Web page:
Alternatively, you can think of a vivid event, and then discuss your acquired insight and goals. Make sure you choose drama. We disagree with others all the time, but not all of these conversations have high stakes or dynamism. You should choose an event that was challenging and emotional for you, and most of all, transformative to you. Consider scenarios with more situational drama:. A conversation that disillusioned you about the world or challenged your innocence.
A debate in which you had to argue a different side than you usually do. A conversation with someone close to you who revealed a belief, in which case you could no longer dismiss people who held said beliefs as faraway enemies. A time you stood up to someone more powerful, or a time in which someone less powerful stood up to you. A conversation where you had to defuse anger and conflict.
A debate that actually turned into a productive discussion. A conversation that taught you about good techniques for engaging others. So your father has decided to do away with it. In addition to being a perfect opening to a book, this would also make a great introduction for an essay in which Fern describes a conversation that challenged her apathy towards animal rights and set her in opposition to her father.
Notice how the tension and drama make it almost impossible to stop reading? A good, reliable format would be to open in medias res with the action of the conversation, then broaden your focus to include your ideas and goals. However, you can also open with your goals, then take your reader back in time to explain how the conversation affected them.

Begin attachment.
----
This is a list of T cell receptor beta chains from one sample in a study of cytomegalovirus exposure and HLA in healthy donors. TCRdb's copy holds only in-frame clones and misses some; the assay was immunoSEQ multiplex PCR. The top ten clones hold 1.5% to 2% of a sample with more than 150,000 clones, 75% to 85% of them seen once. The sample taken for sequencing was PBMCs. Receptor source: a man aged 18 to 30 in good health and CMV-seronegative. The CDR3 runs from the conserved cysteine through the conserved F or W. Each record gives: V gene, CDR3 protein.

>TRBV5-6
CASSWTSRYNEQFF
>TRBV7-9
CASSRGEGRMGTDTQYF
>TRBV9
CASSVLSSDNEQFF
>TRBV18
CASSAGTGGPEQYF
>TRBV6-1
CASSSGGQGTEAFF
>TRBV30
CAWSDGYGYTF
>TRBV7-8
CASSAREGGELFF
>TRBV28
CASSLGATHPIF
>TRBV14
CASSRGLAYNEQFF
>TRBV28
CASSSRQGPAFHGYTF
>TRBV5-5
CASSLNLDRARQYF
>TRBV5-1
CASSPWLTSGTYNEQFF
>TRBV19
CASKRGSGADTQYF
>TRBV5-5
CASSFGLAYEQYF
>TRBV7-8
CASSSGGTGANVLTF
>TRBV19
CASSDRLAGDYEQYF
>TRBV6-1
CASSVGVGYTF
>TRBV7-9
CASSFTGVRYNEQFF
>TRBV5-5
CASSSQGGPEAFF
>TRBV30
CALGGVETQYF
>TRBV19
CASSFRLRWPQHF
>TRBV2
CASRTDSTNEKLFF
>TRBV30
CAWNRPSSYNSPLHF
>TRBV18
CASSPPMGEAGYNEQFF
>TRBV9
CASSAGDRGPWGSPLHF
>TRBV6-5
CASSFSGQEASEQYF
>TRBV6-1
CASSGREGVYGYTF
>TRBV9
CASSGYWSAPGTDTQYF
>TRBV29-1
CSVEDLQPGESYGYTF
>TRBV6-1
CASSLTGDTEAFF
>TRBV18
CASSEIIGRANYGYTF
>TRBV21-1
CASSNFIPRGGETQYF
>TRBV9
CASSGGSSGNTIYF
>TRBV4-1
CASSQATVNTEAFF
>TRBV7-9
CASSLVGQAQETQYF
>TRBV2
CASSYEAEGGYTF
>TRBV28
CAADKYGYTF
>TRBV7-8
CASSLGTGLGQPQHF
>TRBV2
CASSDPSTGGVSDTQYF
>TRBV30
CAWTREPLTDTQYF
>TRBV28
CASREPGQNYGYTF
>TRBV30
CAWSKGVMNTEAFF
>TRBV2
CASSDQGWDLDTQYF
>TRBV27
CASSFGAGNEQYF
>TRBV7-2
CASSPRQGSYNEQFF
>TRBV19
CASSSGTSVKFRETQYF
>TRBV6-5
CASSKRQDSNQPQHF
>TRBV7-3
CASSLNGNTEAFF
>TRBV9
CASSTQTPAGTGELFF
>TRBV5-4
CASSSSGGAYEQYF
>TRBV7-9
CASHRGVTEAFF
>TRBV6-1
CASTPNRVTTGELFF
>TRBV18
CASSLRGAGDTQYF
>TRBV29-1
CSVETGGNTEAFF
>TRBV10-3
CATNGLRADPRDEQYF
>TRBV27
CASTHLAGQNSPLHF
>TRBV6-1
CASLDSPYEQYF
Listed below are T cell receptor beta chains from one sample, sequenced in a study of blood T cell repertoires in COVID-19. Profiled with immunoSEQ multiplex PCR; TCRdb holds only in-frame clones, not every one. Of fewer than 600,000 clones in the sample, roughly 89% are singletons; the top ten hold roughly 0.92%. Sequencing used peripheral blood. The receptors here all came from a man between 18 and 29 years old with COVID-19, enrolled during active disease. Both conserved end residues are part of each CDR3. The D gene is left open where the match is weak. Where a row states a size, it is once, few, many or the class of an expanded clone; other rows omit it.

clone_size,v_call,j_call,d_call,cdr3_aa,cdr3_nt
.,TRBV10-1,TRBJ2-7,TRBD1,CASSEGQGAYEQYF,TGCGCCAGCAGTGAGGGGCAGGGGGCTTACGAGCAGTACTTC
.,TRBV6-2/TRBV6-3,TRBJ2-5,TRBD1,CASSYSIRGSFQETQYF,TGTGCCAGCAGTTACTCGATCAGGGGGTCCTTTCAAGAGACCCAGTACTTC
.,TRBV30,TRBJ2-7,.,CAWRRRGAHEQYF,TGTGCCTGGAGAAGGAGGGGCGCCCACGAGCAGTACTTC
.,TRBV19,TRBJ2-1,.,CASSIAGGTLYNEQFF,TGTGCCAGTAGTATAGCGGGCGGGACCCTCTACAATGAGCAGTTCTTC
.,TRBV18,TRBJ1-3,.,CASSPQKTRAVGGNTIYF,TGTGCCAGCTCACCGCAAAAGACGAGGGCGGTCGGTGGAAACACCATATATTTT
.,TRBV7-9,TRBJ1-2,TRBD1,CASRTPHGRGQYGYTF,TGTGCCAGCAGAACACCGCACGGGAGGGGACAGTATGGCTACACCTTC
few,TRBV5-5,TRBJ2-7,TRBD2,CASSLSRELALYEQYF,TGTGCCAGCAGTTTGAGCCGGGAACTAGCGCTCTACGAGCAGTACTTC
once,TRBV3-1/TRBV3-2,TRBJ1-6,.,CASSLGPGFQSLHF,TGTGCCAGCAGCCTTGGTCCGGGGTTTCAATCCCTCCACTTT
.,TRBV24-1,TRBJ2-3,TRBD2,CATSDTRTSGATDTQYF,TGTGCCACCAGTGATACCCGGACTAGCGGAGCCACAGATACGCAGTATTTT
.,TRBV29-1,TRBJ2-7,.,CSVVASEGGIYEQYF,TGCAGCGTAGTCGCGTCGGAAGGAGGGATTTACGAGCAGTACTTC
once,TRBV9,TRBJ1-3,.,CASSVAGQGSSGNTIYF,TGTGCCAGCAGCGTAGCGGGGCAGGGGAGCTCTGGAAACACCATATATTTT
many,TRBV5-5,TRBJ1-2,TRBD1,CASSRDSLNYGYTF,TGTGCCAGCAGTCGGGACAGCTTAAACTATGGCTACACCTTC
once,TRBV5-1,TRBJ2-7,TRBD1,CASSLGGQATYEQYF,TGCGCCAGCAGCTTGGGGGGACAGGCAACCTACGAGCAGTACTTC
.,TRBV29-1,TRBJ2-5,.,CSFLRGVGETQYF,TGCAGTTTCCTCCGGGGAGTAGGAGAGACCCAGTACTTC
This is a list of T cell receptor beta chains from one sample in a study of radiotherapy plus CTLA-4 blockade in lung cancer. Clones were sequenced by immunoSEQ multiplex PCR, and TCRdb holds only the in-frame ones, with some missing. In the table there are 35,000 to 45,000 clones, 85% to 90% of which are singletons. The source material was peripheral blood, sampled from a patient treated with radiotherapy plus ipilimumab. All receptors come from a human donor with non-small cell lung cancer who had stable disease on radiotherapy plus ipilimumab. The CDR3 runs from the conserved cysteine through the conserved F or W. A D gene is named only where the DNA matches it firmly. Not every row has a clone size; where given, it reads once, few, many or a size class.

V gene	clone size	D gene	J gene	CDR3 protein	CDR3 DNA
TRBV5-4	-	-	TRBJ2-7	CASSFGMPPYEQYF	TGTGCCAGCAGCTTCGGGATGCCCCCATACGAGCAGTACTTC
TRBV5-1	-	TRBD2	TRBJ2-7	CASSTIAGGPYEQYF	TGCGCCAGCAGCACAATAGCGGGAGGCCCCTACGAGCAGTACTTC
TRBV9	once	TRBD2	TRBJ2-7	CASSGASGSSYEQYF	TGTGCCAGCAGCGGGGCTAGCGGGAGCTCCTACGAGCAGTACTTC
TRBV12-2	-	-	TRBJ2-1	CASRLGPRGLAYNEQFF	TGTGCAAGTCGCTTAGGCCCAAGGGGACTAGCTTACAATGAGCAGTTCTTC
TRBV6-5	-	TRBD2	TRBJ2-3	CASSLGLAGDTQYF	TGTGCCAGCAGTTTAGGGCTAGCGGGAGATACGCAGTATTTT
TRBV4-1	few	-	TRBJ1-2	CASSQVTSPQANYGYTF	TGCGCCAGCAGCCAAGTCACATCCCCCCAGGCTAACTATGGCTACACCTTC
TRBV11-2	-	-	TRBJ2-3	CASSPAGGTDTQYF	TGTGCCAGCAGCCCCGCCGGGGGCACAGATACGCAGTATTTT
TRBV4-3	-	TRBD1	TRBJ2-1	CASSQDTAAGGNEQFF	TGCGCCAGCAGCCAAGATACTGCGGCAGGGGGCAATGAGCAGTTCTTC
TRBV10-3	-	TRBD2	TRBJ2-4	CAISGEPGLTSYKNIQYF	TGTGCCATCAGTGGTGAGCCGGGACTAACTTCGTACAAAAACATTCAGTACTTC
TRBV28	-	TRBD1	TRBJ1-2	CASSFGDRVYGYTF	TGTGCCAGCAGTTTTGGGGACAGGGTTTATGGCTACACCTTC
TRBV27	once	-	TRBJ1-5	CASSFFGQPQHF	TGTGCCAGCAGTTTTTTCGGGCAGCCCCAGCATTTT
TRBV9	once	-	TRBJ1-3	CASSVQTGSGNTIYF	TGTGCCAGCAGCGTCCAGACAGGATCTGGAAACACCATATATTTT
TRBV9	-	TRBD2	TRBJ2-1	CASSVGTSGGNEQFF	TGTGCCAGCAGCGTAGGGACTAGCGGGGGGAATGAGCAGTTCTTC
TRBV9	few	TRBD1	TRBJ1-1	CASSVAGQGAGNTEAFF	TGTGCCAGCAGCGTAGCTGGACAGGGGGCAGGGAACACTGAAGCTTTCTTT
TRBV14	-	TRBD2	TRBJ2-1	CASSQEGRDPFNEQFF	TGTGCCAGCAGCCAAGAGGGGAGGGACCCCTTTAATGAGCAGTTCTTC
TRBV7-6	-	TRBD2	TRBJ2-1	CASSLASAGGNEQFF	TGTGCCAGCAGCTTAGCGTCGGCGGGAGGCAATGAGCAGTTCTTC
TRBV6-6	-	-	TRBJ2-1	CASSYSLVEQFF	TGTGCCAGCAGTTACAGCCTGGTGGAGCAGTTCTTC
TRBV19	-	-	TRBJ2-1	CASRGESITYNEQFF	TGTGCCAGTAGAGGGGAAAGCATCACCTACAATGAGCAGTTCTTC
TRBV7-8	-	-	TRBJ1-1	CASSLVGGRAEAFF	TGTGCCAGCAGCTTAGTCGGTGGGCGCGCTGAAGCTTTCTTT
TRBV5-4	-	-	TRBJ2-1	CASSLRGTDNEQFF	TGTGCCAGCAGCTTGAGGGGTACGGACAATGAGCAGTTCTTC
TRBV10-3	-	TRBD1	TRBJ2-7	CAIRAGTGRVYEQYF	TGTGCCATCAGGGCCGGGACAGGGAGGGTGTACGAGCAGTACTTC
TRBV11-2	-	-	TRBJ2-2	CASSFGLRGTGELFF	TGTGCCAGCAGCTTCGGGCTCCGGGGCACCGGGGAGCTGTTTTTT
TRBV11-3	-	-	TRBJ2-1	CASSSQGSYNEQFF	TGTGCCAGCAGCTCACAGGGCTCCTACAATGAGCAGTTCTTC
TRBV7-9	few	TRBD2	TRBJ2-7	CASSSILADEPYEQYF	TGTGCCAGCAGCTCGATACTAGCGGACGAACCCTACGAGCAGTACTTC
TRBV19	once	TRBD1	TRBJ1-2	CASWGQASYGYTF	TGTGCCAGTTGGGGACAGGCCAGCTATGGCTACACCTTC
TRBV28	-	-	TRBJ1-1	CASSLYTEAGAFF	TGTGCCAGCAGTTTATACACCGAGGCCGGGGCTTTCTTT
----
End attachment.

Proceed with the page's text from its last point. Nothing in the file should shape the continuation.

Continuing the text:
For a while, I considered my interest in urban engineering as aesthetic: I liked to tinker and make beautiful towns, like the omniscient player of a game. How did it happen? While I was eating my meals, in the lab, or during the lectures, I began to ask myself some questions.
Was it worth continuing to strictly observe my customs in such an environment? I thought. Could I afford to take time away from the lab to walk to the kosher restaurant to pick up lunch? Was continuing to dress in a long skirt, on hot summer days and with additional lab dress codes, worth the discomfort? Was it worth standing out from most other people? My lab partner and I researched the current issue of antibiotic resistant bacteria strains, which left certain bacterial infections without an effective cure; this was our observation.
We then hypothesized that an alternative mechanism of destruction, by physically slicing the bacterial membrane, would be more efficient. Wearing our purple nitrite gloves, our safety goggles pressing against our faces, my partner and I began to prepare our tiny metal chips, containing a thin coating of polymer blends, which would prick the membranes of the bacteria cells.
My experiment eventually went beyond the scientific approach, as I questioned in my thoughts. I had to determine what my beliefs meant to me, to find my own answer. I could not simply interpret results of an experiment, but needed to find my own interpretations. I found from my experiment and questioning within my mind that my practices distinguished me from others, thereby allowing me to form relationships on the basis of common interest or personality, rather than cultural similarities, that summer.
I valued the relationships more, and formed a deep connection with my lab partner, whom I had found was similar to me in many ways. That summer showed me that the questions themselves proved my practices were valuable to me, and left me with a stronger commitment to my religious faith than I had before.